Study Finds that 13% of Americans over the Age of 50 are Addicted to Junk Food

Study Finds that 13% of Americans over the Age of 50 are Addicted to Junk Food

According to some data coming from the University of Michigan’s continuing National Poll on Healthy Aging, 1 in 8 adults over the age of 50, or, more precisely, 13 percent of the over 50 population, are actually not able to limit their highly processed foods consumption.

This includes salty or sweet snacks, fatty meals, and sugary drinks, all of which are incredibly damaging to one’s health, especially if eaten on a regular basis and in significant quantities.

The findings of the study were based on a sample of 2,163 participants aged 50 to 80 from a nationally representative sample.

Among the participants, 13 percent were found to exhibit 2 or more signs of addiction to processed foods, although 44 percent reported having at least one symptom associated with addiction.

Intense cravings, futile attempts to reduce intake, and withdrawal symptoms including irritability, difficulty focusing, and headaches, were the most prevalent symptoms.

People with food addictions also described experiencing distress or other issues as a result of their eating habits.

As the United States continues to age, more than 1 in 6 Americans are now 65 or older.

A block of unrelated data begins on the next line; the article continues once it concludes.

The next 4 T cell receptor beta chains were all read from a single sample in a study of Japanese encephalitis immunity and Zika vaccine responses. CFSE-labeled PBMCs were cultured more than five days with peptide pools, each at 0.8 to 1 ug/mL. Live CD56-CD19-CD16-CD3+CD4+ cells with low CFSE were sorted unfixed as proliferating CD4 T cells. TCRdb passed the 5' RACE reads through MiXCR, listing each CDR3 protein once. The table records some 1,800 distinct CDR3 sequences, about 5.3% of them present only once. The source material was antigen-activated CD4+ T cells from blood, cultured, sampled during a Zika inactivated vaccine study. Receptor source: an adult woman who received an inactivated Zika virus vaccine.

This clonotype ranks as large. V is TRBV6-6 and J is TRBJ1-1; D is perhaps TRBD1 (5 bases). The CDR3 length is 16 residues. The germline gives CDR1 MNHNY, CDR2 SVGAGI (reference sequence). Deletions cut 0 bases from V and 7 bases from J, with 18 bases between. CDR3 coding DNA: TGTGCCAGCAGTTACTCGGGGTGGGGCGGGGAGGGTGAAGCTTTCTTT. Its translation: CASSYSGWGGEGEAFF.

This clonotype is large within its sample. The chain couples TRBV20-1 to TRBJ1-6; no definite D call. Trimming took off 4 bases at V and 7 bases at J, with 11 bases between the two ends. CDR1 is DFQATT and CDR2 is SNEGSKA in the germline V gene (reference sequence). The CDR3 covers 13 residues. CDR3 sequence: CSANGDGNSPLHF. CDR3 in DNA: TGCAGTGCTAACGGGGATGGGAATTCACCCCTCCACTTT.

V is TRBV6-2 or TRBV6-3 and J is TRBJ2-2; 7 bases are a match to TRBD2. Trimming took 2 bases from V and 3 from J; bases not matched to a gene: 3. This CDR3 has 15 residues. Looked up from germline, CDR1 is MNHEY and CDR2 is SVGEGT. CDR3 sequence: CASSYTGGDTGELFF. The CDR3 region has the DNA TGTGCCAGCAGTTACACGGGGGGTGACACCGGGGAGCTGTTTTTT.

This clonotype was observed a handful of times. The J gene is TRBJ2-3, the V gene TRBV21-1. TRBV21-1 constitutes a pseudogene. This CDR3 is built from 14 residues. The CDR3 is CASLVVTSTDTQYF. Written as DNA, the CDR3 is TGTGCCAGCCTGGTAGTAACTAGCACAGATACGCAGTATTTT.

The percentage of people who fit the criteria for addiction was greater among women than among men and it was also higher among overweight people, those who felt lonely, or had fair to poor physical or mental health.

Those 50 to 64 years old were shown to have a higher prevalence of food addiction than adults between the ages of  65 and 80.

The tendency of these meals to cause the brain to produce dopamine, also referred to as the happiness hormone, “at levels equivalent to nicotine and alcohol,” according to the researchers, may be the cause of their addictive qualities.

Dopamine is a neurotransmitter that when released, causes positive emotions and the need to repeat or maintain them so it makes sense that these foods can cause addiction as strong as any drug.

Katherine Baldwin

Katherine is just getting her start as a journalist. She attended a technical school while still in high school where she learned a variety of skills, from photography to nutrition. Her enthusiasm for both natural and human sciences is real so she particularly enjoys covering topics on medicine and the environment.

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